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November 10

Saint’s Day for Modesto, Florencia, Trifón, Demetrio, Andrés Avelino and León Magno.

1702 - English colonists under the command of James Moore besiege Spanish St Augustine during Queen Anne's War
1810 - A decree of the Cortes of Cádiz by which is granted by the first freedom of the press.
1821 - Cry of Independence by Rufina Alfaro at La Villa de Los Santos, Panamá, setting into motion a revolt which led to Panama's independence from Spain and to it immediately becoming part of Colombia 

HMS Serpent - https://www.adiantegalicia.es/

1890 - The HMS Serpent goes down off Galicia’s ‘Coast of Death,’ on a voyage from Plymouth to Sierra Leone. 172 men lost their lives.
1978 - Adult age in Spain is reduced from 21 to 18 years.
1997 - Picasso’s ‘The Dream – El Sueño’ is sold for 7,000 million pesetas at Christie’s auction house in New York.
2007 - ¿Por qué no te callas? (Why don't you shut up?) incident between King Juan Carlos and Venezuela's president Hugo Chávez
2020 - Andalucía closes all the municipalities - Regional health to close hostelry and trade from 1800 and the curfew extended from 10pm to 7am
The lockdown will last until 23 November. Exemptions are for work, medical and education
Moving between 785 municipalities prohibited except for justified reasons
Commerce and hostelry businesses have to close at 1800, home deliveries continue, shopping for necessities and sports outdoors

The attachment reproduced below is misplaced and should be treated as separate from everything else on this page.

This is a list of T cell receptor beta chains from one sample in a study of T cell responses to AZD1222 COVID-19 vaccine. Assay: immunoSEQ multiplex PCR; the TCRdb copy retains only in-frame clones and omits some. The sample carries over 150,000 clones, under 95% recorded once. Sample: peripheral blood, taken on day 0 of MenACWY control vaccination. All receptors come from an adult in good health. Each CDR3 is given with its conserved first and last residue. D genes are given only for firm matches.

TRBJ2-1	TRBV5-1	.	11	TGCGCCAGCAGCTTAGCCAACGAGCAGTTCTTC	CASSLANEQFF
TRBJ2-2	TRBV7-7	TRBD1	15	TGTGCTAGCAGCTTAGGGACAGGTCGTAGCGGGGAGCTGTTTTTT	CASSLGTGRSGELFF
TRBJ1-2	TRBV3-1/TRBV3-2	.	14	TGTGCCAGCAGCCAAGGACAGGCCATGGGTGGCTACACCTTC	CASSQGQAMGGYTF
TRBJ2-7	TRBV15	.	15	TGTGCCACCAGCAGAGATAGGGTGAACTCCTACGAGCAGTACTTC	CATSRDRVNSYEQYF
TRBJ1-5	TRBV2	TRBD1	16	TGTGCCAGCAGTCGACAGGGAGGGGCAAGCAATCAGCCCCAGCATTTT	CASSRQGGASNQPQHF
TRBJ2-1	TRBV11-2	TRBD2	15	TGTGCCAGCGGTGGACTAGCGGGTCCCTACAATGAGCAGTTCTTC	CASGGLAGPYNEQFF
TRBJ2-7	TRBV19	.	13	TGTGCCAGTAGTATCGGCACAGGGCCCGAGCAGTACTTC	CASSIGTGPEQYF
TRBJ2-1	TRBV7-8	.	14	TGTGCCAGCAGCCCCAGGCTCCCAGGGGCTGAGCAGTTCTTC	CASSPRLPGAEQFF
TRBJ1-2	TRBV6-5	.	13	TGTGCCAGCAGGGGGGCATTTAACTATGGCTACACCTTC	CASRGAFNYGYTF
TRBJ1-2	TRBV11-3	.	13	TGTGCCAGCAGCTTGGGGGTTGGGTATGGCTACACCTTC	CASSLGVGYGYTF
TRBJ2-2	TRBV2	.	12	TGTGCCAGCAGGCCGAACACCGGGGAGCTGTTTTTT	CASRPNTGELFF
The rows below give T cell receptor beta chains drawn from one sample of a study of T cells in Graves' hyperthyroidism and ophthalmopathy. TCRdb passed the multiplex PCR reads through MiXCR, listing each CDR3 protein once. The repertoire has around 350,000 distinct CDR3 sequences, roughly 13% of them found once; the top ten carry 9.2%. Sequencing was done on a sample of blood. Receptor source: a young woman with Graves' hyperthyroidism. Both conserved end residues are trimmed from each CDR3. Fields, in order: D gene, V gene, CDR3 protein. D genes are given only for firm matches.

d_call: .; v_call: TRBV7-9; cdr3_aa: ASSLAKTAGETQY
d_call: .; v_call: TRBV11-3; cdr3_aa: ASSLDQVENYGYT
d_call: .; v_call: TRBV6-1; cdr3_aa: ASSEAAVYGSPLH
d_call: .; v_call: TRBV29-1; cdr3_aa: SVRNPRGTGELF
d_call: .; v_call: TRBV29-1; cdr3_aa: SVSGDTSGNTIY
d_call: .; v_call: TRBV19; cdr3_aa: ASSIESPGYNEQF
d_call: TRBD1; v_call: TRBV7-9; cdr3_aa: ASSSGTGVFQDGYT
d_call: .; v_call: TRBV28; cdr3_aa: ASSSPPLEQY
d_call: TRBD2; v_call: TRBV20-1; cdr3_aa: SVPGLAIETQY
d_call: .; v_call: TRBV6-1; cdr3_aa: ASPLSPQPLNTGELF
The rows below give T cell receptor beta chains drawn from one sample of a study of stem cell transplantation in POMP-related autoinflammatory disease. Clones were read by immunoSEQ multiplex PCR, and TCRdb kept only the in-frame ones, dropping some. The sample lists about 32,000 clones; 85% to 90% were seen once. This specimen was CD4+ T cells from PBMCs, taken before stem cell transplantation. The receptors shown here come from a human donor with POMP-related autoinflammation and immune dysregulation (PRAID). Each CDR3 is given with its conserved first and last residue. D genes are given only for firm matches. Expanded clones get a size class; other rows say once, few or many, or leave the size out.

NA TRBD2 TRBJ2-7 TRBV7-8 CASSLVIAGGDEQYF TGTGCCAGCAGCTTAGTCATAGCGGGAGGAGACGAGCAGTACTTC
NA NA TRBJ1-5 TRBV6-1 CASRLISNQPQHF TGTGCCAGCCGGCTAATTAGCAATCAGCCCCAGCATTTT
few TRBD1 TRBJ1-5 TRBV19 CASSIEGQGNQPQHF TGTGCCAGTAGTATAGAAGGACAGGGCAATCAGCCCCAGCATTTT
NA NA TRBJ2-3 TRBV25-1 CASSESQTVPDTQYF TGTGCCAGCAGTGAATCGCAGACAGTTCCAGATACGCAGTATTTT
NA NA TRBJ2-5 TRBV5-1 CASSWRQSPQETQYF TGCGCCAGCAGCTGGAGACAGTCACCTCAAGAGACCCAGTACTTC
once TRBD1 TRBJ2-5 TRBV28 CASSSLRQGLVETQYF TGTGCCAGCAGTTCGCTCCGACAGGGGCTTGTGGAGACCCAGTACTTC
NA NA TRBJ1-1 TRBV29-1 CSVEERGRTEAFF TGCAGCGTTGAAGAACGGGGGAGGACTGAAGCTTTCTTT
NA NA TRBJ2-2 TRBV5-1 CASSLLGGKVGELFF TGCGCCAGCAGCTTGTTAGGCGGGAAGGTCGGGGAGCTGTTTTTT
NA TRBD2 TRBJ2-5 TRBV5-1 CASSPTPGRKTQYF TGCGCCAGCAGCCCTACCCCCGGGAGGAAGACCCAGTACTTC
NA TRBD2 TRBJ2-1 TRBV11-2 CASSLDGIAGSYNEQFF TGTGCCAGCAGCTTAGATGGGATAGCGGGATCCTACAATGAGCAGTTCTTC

Colleges and educational schools remain open but Universities teaching remotely and Granada Province is closed for all non-essential activities

1684 - Francisco Solano de Luque, doctor, physician and researcher (d. 1738)
1764 - Andrés Manuel del Río, Spanish-Mexican scientist and discoverer of vanadium (d. 1849)
1766 - Andrés Esteban Gómez, priest (d. 1831)
1913 - José Manuel Blecua Teijeiro, philologist (d. 2003)
Torcuato Fernández Miranda - https://www.abc.es/

1915 - Torcuato Fernández Miranda, was a Spanish lawyer and politician who played important roles in both the Spanish State of Francisco Franco and in the Spanish transition to democracy.

By the age of 30, Fernández Miranda had already served as a lieutenant for the Nationalists in the Spanish Civil War and begun a promising career as a law professor; that year, he earned a chair at the University of Oviedo, of which he would later serve as rector, 1951 to 1953. He was destined to make his biggest impact in public service, however.

Franco chose him to serve as the government's Director-General of University Education in the mid-1950s, and gave him an even weightier assignment in 1960: Fernández Miranda was entrusted with the political education of Prince Juan Carlos, whom Franco had tapped to carry on as his successor as the King of Spain, after the death of the caudillo. After having endured years of military training, Juan Carlos credited Fernández Miranda with being the first of his tutors to teach him to rely on independent thinking.

In the final years of the Francoist State – Franco would die 20 November 1975 – Fernández Miranda also played an important political role as a high-ranking member of the Movimiento Nacional (National Movement), the Francoist State's only legal political party. He served as interim Presidente del Gobierno (prime minister) for a few weeks in December 1973, after the assassination of Luis Carrero Blanco. He had been Carrero Blanco's principal deputy prime minister. Although Fernández Miranda was one of the top candidates to succeed Carrero Blanco, the job of prime minister—Franco's last, as it would turn out—went to Carlos Arias Navarro.